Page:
Tendon Repair

Tendons connect your muscles to your bones. They support your bones and help you move. When you put too much stress on your bones, the tendons can tear or become damaged. Not only is this painful, but it can also have a significant effect on your mobility.

One of the most common locations for tendon damage is the biceps. Tears can occur where the biceps connect to the elbow or shoulder. Other common locations for tendon damage are the knees, fingers, and ankles.

The goal of a surgical procedure is to eliminate pain and increase your range of motion. During the surgery, the doctor will repair the tear by suturing the damaged parts back together. In some cases, a graft may be necessary. Tendon repair is usually done endoscopically and is often accompanied by physical therapy to promote a healthy range of motion.

Spinal Fusion

person with bad backThe spine is composed of 33 individual vertebrae. These bones support your body and protect the spinal cord. When the vertebrae become damaged or slip out of place, you may experience chronic pain and loss of mobility. There are two main reasons for spinal fusion surgery: to eliminate pain or to increase stability. Your doctor may recommend spinal fusion surgery after trying less invasive treatments.

During the procedure, the doctor will fuse two vertebrae together. This is done by taking a piece of bone from another part of the body and putting it between the vertebrae. Generally, a small piece of bone is used, but a larger piece may be necessary if the goal is to immediately increase stability. In some cases, a rod or screws may be used to add extra support. Common ailments that require spinal fusion include arthritis, sciatica, or degenerative disc disease.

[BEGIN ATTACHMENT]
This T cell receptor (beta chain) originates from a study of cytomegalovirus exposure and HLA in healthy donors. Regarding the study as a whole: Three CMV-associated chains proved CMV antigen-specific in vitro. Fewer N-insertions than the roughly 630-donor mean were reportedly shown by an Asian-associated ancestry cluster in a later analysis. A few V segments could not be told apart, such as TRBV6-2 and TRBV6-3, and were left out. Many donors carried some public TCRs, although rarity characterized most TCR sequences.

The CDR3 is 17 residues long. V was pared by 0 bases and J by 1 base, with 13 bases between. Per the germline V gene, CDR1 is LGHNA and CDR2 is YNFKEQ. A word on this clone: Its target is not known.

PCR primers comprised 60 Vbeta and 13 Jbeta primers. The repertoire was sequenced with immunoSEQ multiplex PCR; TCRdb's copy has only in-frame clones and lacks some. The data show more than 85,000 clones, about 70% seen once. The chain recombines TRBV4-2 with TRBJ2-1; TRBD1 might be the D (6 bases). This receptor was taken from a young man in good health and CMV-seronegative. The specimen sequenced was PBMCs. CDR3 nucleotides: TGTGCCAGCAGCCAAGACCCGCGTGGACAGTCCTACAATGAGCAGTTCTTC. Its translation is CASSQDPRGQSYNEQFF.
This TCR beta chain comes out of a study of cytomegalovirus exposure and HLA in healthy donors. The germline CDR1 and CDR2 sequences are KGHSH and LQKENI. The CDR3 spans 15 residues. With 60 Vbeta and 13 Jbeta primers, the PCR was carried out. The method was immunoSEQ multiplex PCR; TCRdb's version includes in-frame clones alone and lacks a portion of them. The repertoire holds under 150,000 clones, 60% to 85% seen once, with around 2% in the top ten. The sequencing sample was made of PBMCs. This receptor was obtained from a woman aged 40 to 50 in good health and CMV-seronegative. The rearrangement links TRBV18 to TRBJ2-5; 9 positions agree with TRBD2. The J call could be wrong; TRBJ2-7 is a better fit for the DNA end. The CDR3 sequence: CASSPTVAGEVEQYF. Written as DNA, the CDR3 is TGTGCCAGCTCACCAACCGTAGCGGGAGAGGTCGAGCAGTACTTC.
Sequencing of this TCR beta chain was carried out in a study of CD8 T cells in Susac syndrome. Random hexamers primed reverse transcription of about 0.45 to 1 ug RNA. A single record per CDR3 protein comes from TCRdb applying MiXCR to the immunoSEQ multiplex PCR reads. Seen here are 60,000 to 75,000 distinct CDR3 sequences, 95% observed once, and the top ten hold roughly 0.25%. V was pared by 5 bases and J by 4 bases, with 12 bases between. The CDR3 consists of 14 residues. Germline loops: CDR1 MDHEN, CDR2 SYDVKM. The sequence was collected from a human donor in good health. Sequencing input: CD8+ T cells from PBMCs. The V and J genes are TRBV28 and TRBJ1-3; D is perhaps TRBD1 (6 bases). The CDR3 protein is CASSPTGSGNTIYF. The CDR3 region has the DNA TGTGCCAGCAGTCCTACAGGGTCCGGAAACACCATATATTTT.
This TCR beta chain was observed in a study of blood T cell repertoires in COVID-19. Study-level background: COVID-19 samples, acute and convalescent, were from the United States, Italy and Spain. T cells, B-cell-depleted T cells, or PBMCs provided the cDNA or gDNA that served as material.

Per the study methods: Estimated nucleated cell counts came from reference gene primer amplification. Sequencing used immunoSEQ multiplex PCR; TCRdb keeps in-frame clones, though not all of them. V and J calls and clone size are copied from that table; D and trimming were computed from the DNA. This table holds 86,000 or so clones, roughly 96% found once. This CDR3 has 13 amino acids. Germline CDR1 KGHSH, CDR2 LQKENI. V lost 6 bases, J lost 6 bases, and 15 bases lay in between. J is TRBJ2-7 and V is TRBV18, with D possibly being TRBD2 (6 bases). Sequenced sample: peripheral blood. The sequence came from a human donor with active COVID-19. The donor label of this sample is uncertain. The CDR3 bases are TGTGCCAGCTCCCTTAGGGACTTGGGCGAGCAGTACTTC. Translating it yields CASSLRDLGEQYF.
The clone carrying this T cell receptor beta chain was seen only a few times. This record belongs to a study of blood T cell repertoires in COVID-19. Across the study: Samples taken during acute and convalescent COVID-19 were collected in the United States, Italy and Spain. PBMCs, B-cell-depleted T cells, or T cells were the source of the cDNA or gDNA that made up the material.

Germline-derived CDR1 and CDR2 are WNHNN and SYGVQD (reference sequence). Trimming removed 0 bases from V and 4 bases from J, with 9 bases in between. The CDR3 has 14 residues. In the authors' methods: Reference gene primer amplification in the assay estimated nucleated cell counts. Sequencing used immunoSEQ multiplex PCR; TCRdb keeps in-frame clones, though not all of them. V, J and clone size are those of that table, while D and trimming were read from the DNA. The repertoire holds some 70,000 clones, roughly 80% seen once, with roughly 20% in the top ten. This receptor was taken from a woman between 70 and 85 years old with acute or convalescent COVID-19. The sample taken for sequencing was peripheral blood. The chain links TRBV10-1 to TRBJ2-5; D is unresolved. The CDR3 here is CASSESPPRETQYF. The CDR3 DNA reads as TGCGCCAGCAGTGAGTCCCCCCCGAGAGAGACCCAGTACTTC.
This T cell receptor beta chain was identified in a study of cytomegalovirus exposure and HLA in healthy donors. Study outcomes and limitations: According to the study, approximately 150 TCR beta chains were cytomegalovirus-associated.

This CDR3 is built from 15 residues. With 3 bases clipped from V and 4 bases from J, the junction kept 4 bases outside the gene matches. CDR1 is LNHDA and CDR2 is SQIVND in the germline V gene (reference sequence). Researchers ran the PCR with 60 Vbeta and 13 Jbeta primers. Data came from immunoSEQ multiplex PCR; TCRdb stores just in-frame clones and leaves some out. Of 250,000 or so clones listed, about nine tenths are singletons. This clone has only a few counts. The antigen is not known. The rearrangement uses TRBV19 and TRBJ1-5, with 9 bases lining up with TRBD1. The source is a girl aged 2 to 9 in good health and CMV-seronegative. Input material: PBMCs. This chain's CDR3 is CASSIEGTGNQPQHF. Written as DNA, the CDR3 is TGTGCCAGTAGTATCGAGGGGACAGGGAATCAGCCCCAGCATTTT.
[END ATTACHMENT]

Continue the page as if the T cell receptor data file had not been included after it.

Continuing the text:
Epidural Blocks

An epidural block is a non-surgical procedure used to reduce or eliminate pain. It is often used after trying other treatments like physical therapy and medication but before surgical intervention. During the procedure, the doctor will insert a needle into the epidural space (the outer layer of the spinal cord). They will then release medication to reduce inflammation to the surrounding area.

The results of an epidural injection vary. Many patients find relief within a few days of the procedure. The effects of the injection may be temporary or permanent. If the pain returns, your doctor may recommend another round of treatment.

How We Can Help

The Chicago Center for Orthopedics at Weiss is a leader in bone and joint care. Weiss Memorial Hospital was the first in the Chicago area to receive The Joint Commission’s Gold Seal of Approval for Hip and Knee Joint Replacements.

Our team uses the latest techniques to help our patients reduce pain and regain movement. If you suffer from bone or joint pain, an evaluation can help you understand the source of your pain. If your doctor recommends a surgical procedure, we’ll help you make the choice that is right for you. Contact the Chicago Center for Orthopedics at Weiss  for more information or to schedule an appointment.